Thaksin Shinawatra (26 July 1949 - 20 March 2012?) was the President of Siam and Secretary-General of the Siamese Communist Party from October 20, 2001 until his overthrow and arrest on February 24, 2012 by anti-communists in the Siamese military, many of whom he had himself appointed. He is currently presumed dead, due to unconfirmed reports of his attempted escape from house arrests along with several fellow party officials on March 20, fueling speculation that he was assassinated or executed summarily by Siamese soldiers. His sister, former Deputy President Yingluck Shinawatra, is currently in exile in an unknown location and is wanted by the Siamese military government.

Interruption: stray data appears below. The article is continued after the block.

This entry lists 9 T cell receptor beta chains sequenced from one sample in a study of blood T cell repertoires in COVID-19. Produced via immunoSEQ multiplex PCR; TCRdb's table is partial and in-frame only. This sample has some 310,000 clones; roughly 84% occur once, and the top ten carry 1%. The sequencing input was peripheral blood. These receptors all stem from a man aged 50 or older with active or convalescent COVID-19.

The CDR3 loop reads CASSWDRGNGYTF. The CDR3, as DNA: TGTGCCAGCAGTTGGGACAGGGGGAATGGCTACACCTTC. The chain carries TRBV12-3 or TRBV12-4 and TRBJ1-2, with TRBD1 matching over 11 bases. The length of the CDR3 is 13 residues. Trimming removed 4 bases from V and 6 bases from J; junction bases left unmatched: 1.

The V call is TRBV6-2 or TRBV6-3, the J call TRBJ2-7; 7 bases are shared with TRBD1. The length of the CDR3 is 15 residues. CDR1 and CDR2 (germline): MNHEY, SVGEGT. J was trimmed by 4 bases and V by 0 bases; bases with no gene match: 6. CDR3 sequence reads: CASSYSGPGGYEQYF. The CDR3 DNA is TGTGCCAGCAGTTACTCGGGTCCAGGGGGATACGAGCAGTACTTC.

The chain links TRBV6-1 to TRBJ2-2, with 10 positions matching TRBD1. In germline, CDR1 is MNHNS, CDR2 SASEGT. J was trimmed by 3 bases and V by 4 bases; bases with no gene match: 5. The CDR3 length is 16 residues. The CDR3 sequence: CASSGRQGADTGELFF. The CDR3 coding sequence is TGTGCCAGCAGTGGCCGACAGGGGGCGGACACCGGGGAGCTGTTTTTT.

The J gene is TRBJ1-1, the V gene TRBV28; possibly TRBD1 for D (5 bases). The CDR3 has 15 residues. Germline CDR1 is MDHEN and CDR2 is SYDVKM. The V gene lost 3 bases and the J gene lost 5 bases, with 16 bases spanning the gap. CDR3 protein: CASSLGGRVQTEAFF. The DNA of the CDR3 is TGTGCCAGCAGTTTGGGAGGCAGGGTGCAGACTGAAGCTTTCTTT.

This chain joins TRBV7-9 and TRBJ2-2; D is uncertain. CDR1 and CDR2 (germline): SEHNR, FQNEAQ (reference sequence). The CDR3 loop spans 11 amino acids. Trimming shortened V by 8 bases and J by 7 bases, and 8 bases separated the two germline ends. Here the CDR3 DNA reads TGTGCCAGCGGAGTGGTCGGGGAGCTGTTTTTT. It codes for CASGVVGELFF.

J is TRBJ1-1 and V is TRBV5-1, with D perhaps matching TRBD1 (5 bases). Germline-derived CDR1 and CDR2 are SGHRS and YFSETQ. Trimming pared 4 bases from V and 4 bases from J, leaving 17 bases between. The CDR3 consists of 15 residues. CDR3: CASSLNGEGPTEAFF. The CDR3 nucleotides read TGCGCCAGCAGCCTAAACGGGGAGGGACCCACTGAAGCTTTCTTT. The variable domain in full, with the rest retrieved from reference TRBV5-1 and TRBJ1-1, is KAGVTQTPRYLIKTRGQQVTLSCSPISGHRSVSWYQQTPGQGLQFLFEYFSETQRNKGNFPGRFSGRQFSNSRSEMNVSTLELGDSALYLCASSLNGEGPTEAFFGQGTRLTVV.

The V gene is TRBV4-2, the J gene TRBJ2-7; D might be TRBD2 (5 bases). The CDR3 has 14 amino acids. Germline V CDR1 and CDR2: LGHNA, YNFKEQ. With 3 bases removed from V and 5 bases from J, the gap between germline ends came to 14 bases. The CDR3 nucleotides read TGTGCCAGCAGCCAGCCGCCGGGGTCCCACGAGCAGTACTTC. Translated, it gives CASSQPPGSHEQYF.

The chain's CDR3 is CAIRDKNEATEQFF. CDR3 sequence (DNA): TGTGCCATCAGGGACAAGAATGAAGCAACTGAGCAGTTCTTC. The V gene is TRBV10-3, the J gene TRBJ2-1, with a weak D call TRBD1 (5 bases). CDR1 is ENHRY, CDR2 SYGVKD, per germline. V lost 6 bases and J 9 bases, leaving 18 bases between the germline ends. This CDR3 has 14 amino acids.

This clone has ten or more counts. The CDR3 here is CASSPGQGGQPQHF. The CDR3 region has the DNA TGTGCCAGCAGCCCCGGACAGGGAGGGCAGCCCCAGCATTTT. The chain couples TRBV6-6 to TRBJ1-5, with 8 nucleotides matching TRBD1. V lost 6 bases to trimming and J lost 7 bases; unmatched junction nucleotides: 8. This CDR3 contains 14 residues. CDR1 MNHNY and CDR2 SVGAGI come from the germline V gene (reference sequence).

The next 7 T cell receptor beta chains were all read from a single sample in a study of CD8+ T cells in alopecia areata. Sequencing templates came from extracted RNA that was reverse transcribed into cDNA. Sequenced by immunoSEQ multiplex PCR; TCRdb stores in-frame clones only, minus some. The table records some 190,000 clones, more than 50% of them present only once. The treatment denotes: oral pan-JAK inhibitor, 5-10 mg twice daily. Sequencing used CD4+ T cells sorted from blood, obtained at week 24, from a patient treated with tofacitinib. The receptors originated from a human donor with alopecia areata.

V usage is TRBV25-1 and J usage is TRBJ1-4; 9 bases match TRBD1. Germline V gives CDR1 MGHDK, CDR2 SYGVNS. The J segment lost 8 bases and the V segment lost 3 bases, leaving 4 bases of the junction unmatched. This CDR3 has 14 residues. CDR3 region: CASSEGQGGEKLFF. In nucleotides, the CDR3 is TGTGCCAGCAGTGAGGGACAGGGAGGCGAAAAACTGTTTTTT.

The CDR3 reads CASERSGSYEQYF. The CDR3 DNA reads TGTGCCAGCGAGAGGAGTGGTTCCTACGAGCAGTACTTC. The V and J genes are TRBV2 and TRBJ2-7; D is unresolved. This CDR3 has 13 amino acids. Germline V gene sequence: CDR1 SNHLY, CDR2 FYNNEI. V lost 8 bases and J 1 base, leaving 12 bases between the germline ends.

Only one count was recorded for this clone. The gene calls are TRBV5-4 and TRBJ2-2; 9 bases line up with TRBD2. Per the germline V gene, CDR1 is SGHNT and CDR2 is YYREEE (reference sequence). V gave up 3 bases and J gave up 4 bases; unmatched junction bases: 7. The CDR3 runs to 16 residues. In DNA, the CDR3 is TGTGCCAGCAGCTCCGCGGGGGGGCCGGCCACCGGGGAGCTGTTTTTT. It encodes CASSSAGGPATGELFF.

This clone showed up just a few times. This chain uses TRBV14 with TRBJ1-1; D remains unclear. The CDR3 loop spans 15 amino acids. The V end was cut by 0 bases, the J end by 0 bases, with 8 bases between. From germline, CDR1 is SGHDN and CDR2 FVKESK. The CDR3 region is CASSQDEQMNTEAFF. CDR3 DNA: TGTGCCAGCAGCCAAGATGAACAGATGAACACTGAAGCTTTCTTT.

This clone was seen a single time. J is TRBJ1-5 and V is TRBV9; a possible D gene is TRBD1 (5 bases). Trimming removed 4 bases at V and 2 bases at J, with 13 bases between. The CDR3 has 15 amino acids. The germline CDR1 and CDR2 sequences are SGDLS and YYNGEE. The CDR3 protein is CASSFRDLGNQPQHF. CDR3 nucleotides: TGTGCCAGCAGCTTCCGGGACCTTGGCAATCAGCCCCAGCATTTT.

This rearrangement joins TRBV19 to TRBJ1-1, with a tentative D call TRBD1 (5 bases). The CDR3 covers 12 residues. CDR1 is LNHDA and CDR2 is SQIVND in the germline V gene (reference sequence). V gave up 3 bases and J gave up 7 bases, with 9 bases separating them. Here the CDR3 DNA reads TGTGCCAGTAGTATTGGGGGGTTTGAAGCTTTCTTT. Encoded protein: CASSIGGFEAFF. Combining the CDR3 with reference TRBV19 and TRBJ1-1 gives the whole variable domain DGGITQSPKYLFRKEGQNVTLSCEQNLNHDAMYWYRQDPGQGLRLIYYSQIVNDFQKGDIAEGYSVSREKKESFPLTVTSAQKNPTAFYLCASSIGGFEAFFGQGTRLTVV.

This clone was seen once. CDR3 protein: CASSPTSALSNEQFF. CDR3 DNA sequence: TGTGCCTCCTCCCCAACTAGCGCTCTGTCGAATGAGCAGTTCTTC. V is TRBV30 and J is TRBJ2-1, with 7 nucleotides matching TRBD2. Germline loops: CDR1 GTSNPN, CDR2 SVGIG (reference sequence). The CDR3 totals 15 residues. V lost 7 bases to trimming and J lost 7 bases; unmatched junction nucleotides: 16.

Prior to becoming President, Shinawatra was a longtime Communist agitator and populist leader, becoming a senior party official in the 1980's and emerging as a key figure in the 1990's resistance against French occupation. He served in a variety of posts during the tumultuous late 1990's before securing election as President in 2001, a time in which he rapidly appointed friends to important ministerial assignments and elevated party officials to a decadent lifestyle far removed from Marxist norms. He endured protests, uprisings and a sustained guerrilla movement in rural Siam during his tenure, culminating with his overthrow by generals he regarded as allies in 2012. His strategy of appointing non-communist generals to persecute non-communists has been cited as a major factor in his government's collapse. Unlike the success of Vietnam in liberalizing it's economy, Siam declined significantly under Shinawatra's reign.